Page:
Going through a divorce is never easy for a family. The spousal support laws vary from state to state and can be extremely confusing. Thankfully, you can rely on your family law attorney to be a valuable resource in navigating these complex issues. What are the spousal support laws in Minnesota? Minnesota courts have the power to order one spouse to pay alimony to the other (also referred to as spousal maintenance.) Often, the spouse who earns less money annually will make a request for spousal support from the higher earning spouse. This ensures that they can each maintain a reasonable standard of living to which they have become accustomed. Other reasons to request spousal support include the inability of one spouse to work..
Informal separations happen when one spouse simply moves out of the home. As covered in a previous post, this can give the other spouse significant advantages if a divorce occurs down the road. If a divorce is later decided upon as the way to proceed, the person who had remained in the home may have more rights to maintain ownership as well as more access to the items within the home. The person who moved out may find him/herself at a disadvantage if the relationship has now dissolved past the point of being able to negotiate openly and fairly. However, sometimes informal separations are a cooling off period and the couple may decide to remain together. Every couple’s situation is different. ..
Family law disputes can be emotionally draining for all parties involved. While there are numerous issues that fall under the family law umbrella, some are more common than others. Some of the most common issues include: Divorce Divorce is what most people think of most often when they hear the term “family law.” Simply put, divorce is the dissolution of marriage, and the process terminates the legal status a couple had together while they were married. In addition to losing the legal status of being married, couples will also go through the sometimes difficult tasks of dividing up their assets and debts, agreeing on child custody/support arrangements, and a host of other issues. Child Support/Custody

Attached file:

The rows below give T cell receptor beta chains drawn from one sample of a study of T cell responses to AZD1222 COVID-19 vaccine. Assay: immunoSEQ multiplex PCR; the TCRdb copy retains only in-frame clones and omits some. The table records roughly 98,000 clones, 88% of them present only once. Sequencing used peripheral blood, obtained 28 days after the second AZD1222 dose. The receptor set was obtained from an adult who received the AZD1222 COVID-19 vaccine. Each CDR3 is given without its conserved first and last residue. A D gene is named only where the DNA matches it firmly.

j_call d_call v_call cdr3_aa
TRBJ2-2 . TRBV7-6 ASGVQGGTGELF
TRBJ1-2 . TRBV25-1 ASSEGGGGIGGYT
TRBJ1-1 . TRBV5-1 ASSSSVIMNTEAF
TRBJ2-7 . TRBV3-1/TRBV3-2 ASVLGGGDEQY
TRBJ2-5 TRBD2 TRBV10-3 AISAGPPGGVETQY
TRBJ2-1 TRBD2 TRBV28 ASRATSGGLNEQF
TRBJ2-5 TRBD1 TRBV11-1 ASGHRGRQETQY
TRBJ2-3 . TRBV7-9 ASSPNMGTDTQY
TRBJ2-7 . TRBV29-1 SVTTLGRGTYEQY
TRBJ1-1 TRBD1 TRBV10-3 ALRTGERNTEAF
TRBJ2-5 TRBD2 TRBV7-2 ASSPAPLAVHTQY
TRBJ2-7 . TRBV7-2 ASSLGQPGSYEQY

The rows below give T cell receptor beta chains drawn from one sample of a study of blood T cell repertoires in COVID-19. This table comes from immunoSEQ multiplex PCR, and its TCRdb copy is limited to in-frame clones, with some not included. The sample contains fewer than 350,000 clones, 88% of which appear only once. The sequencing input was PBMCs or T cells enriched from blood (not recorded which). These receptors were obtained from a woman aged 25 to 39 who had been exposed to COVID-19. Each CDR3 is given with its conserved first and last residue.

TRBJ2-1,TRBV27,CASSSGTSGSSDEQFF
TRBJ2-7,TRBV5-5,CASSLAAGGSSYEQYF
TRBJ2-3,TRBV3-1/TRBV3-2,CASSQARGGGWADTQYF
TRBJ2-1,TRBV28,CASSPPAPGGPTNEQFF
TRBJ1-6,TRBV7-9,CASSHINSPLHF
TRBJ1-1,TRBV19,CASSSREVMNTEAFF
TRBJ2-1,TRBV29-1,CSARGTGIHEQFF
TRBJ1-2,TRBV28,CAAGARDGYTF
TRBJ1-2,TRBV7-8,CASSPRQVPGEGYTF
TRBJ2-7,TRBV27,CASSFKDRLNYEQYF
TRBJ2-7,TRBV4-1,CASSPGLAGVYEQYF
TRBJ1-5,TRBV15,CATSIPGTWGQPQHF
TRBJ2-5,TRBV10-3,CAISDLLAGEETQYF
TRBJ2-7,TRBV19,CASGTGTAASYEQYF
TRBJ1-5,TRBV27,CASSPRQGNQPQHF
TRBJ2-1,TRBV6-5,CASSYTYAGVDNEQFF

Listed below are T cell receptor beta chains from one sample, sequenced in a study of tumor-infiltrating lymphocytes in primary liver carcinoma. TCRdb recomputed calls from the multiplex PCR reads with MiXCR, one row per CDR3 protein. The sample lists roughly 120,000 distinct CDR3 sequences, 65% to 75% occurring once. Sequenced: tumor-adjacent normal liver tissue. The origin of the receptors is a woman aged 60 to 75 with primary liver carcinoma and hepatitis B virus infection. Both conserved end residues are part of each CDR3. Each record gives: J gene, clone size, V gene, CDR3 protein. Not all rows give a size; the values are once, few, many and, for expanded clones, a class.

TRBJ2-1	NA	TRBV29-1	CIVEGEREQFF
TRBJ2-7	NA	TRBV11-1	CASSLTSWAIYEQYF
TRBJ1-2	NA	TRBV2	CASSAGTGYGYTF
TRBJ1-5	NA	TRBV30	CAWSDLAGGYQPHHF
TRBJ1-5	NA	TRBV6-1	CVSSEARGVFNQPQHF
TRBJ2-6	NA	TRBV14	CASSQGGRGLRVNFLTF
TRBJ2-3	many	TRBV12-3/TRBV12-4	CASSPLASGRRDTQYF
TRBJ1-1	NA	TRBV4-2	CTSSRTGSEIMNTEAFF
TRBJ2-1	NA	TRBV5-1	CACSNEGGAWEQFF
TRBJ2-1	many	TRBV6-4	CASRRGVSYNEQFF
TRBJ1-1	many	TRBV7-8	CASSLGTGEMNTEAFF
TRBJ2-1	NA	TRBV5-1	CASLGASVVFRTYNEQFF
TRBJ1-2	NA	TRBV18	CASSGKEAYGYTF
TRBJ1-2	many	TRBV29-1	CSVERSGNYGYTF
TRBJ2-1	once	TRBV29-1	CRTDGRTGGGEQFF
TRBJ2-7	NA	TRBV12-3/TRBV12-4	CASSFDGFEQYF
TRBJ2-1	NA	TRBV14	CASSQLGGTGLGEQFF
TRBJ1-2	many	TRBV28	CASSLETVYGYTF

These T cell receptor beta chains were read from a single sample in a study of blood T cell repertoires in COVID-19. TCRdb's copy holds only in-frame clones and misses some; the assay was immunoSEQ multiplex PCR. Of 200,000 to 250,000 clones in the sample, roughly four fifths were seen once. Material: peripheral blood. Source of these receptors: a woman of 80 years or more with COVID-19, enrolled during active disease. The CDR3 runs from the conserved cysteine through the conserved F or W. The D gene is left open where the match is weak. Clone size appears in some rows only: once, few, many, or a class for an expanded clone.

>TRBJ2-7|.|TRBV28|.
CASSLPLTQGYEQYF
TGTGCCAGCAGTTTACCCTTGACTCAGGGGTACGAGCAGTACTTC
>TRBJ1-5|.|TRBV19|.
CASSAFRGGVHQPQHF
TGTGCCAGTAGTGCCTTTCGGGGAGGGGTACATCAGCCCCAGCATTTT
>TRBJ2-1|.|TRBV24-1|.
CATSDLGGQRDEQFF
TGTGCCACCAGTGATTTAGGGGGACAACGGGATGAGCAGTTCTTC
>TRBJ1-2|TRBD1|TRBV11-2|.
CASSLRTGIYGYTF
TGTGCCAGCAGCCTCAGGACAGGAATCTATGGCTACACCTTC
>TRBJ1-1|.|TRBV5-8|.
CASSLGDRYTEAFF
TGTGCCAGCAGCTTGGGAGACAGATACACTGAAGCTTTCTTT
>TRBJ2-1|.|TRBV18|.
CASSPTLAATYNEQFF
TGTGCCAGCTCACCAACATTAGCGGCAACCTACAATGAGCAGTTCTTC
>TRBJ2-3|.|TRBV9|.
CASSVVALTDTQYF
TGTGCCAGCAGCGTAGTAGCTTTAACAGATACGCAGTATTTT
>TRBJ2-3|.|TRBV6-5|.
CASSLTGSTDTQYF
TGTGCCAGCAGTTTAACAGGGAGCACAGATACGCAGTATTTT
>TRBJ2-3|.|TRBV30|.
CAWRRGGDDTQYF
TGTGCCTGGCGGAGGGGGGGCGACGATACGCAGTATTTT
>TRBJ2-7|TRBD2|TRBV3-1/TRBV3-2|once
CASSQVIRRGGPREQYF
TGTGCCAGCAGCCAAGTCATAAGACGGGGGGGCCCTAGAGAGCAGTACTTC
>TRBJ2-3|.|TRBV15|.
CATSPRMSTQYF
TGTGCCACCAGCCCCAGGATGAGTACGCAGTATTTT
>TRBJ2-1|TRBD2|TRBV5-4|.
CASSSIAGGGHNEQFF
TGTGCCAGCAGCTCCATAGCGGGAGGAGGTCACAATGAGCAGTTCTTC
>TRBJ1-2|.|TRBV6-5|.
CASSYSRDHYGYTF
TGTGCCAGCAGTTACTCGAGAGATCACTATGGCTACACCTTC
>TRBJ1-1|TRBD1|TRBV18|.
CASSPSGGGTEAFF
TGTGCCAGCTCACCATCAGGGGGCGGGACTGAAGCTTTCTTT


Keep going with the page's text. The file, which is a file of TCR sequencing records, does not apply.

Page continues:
Divorce can be complicated – especially when it comes to financial matters. Even couples who are otherwise cooperative on other issues may find themselves at odds when dividing assets. Numerous things can prevent a couple from coming to an agreement on financial matters and ensuring that each party is satisfied. A complex financial portfolio, valuable collectibles, business ownership interests and other assets can make it more challenging to settle financial disputes in a divorce. In some cases, a spouse will delay the process by taking a while to provide financial information. Further delays can be caused by unorganized or poorly-prepared paperwork. One way to overcome complex financial issues is a Financial Early Neutral Evaluation, or FENE. This evaluation is held with..
Often what a “couple” considers separation versus what a court considers “separation” are two very different things. There’s a difference between “separation” and “legal separation.” Just because you and your spouse are living apart, it doesn’t mean that you’re legally separated. So, what is legal separation, and how does it differ from a divorce? What is Legal Separation in Minnesota? Legal separation actually changes the status of your marriage. Before you and your spouse can be legally separated, you’ll need to file and serve a petition. It’s important to remember that this is a completely separate process from a divorce. Unlike other states, you’re not required to legally separate before getting a divorce in Minnesota. Legal separation can take just as long as a..